Sigma-1 receptor knockout mice were created recently. Strangely, the mice demonstrated no overt phenotype.[11] As expected, however, they did lack locomotor response to the sigma ligand (+)-SKF-100,047 and displayed reduced response to formalin induced pain. Speculation has focused on the ability of other receptors in the sigma family (e.g., sigma-2, with similar binding properties) to compensate for the lack of sigma-1 receptor.[11]


  1. ^ Weissman AD, Su TP, Hedreen JC, London ED (1988). "Sigma receptors in post-mortem human brains". J. Pharmacol. Exp. Ther. 247 (1): 29-33. PMID 2845055.
  2. ^ Guitart X, Codony X, Monroy X (2004). "Sigma receptors: biology and therapeutic potential". Psychopharmacology (Berl.) 174 (3): 301-19. doi:10.1007/s00213-004-1920-9. PMID 15197533.
  3. ^ Zhang H, Cuevas J (2005). "sigma Receptor activation blocks potassium channels and depresses neuroexcitability in rat intracardiac neurons". J. Pharmacol. Exp. Ther. 313 (3): 1387-96. doi:10.1124/jpet.105.084152. PMID 15764734.
  4. ^ Martin WR, Eades CG, Thompson JA, Huppler RE, Gilbert PE (1976). "The effects of morphine- and nalorphine- like drugs in the nondependent and morphine-dependent chronic spinal dog". J. Pharmacol. Exp. Ther. 197 (3): 517-32. PMID 945347.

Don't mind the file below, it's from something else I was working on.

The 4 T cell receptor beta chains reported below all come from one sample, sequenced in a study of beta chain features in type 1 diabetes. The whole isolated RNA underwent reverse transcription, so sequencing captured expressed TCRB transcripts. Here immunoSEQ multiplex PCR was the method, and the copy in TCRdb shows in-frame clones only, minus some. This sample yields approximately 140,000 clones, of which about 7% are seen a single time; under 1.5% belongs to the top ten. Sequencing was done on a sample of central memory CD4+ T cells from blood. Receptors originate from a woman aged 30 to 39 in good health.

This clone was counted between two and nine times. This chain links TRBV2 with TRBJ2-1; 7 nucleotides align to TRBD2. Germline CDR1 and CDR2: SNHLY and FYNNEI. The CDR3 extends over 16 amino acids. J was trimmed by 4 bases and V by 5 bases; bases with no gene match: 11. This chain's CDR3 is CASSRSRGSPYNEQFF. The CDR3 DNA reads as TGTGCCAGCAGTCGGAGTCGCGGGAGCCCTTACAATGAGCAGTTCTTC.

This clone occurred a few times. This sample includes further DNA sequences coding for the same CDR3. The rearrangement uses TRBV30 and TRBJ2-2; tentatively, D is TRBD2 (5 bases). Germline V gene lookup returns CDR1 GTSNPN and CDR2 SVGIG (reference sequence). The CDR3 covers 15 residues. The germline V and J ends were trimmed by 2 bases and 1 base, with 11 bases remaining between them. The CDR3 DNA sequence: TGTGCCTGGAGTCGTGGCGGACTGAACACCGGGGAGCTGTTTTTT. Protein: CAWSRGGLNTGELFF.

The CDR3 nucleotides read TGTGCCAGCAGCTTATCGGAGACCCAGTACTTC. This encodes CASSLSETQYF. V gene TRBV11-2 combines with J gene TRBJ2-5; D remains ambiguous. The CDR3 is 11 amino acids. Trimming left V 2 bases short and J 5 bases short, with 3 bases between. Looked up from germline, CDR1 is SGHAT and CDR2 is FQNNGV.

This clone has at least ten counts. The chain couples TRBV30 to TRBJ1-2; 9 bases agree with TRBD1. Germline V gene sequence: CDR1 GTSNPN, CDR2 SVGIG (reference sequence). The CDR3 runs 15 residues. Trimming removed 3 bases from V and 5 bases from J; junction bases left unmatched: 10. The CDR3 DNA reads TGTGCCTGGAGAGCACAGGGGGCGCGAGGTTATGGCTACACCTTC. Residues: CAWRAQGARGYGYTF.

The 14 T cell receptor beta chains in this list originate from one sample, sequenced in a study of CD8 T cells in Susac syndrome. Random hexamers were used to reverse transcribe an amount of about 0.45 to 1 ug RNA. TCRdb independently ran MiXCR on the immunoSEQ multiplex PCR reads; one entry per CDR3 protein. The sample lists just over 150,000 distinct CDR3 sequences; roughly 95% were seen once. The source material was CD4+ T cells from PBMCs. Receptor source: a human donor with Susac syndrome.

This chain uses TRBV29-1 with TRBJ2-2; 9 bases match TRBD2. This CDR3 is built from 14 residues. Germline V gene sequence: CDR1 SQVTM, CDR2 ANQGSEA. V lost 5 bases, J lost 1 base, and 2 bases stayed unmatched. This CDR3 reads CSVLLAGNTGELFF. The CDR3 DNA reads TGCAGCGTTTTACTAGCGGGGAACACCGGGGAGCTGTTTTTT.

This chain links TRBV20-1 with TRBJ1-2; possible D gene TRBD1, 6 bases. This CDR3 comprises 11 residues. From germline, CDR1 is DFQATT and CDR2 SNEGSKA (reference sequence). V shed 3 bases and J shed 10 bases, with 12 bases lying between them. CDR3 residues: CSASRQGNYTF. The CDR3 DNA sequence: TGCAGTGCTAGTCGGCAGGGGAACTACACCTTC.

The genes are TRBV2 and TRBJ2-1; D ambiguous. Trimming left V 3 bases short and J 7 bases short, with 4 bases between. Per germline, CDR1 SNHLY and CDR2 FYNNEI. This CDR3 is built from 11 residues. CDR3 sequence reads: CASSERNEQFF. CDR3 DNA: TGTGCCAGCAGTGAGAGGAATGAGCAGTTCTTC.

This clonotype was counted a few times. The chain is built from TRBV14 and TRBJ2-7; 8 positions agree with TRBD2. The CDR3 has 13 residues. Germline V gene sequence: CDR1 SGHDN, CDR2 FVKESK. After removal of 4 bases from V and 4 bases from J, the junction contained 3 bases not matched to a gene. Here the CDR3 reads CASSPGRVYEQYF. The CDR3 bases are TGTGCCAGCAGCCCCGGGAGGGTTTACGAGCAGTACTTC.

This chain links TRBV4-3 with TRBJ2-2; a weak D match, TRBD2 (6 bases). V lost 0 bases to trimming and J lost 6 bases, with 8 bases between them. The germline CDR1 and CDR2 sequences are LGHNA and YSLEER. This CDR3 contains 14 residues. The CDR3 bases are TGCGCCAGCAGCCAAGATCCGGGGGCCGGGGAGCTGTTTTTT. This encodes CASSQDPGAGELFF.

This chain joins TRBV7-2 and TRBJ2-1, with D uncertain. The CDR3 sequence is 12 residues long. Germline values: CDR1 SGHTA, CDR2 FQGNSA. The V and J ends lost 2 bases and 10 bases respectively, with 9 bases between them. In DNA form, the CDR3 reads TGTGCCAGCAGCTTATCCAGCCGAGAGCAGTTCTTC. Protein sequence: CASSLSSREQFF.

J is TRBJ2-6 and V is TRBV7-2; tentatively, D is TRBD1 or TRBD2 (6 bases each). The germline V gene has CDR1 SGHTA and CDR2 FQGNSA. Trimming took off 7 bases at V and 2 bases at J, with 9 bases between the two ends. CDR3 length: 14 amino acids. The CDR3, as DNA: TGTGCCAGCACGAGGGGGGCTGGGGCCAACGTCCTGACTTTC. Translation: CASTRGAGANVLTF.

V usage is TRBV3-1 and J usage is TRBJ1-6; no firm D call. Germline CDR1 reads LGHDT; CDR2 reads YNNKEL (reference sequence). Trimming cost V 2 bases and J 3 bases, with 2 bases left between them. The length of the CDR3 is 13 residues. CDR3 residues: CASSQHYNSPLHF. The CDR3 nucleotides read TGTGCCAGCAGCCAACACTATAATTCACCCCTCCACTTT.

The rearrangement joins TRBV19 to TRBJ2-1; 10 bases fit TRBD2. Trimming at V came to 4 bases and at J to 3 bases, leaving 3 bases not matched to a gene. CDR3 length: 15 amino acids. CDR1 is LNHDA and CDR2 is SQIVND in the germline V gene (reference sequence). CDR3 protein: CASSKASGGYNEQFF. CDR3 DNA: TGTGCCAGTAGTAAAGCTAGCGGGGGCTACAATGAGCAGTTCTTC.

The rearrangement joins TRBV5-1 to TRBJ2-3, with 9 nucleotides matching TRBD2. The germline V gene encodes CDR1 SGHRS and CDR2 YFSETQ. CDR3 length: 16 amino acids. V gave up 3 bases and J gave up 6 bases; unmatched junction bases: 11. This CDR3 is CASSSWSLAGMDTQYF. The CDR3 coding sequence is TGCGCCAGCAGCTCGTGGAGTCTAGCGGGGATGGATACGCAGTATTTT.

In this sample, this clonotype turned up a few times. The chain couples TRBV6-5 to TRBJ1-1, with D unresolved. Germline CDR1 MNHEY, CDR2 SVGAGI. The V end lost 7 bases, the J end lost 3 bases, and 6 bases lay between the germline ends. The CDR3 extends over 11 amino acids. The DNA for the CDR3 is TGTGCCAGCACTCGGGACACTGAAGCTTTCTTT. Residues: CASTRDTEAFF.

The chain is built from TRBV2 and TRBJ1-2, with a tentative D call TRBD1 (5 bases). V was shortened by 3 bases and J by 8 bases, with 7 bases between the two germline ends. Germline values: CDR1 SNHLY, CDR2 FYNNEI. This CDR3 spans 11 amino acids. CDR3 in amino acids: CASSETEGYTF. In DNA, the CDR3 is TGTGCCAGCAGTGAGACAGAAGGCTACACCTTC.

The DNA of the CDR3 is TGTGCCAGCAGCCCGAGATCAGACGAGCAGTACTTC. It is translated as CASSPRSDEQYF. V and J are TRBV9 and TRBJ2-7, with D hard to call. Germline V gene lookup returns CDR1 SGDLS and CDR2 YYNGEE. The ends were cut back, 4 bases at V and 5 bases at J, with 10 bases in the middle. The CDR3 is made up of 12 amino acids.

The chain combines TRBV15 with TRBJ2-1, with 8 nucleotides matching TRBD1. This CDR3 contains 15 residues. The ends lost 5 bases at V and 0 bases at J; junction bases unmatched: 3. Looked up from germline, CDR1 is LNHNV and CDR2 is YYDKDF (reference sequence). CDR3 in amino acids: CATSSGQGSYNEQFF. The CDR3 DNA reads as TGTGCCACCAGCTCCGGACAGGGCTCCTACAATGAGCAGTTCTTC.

5. ^ a b c Su TP, Hayashi T (2003). "Understanding the molecular mechanism of sigma-1 receptors: towards a hypothesis that sigma-1 receptors are intracellular amplifiers for signal transduction". Curr. Med. Chem. 10 (20): 2073-80. PMID 12871086.
  6. ^ Monassier L, Bousquet P (2002). "Sigma receptors: from discovery to highlights of their implications in the cardiovascular system". Fundamental & clinical pharmacology 16 (1): 1-8. PMID 11903506.
  7. ^ Hong W, Werling LL (2000). "Evidence that the sigma(1) receptor is not directly coupled to G proteins". Eur. J. Pharmacol. 408 (2): 117-25. PMID 11080517.
  8. ^ Lupardus PJ, Wilke RA, Aydar E, Palmer CP, Chen Y, Ruoho AE, Jackson MB (2000). "Membrane-delimited coupling between sigma receptors and K+ channels in rat neurohypophysial terminals requires neither G-protein nor ATP". J. Physiol. (Lond.) 526 Pt 3: 527-39. PMID 10922005.
  9. ^ Hayashi T, Su TP (2001). "Regulating ankyrin dynamics: Roles of sigma-1 receptors". Proc. Natl. Acad. Sci. U.S.A. 98 (2): 491-6. doi:10.1073/pnas.021413698. PMID 11149946.
  10. ^ Hayashi T, Su TP (2004). "Sigma-1 receptors at galactosylceramide-enriched lipid microdomains regulate oligodendrocyte differentiation". Proc. Natl. Acad. Sci. U.S.A. 101 (41): 14949-54. doi:10.1073/pnas.0402890101. PMID 15466698.
  11. ^ a b Langa F, Codony X, Tovar V, Lavado A, Giménez E, Cozar P, Cantero M, Dordal A, Hernández E, Pérez R, Monroy X, Zamanillo D, Guitart X, Montoliu L (2003). "Generation and phenotypic analysis of sigma receptor type I (sigma 1) knockout mice". Eur. J. Neurosci. 18 (8): 2188-96. PMID 14622179.
This article is licensed under the GNU Free Documentation License. It uses material from the Wikipedia article "Sigma-1_receptor". A list of authors is available in Wikipedia.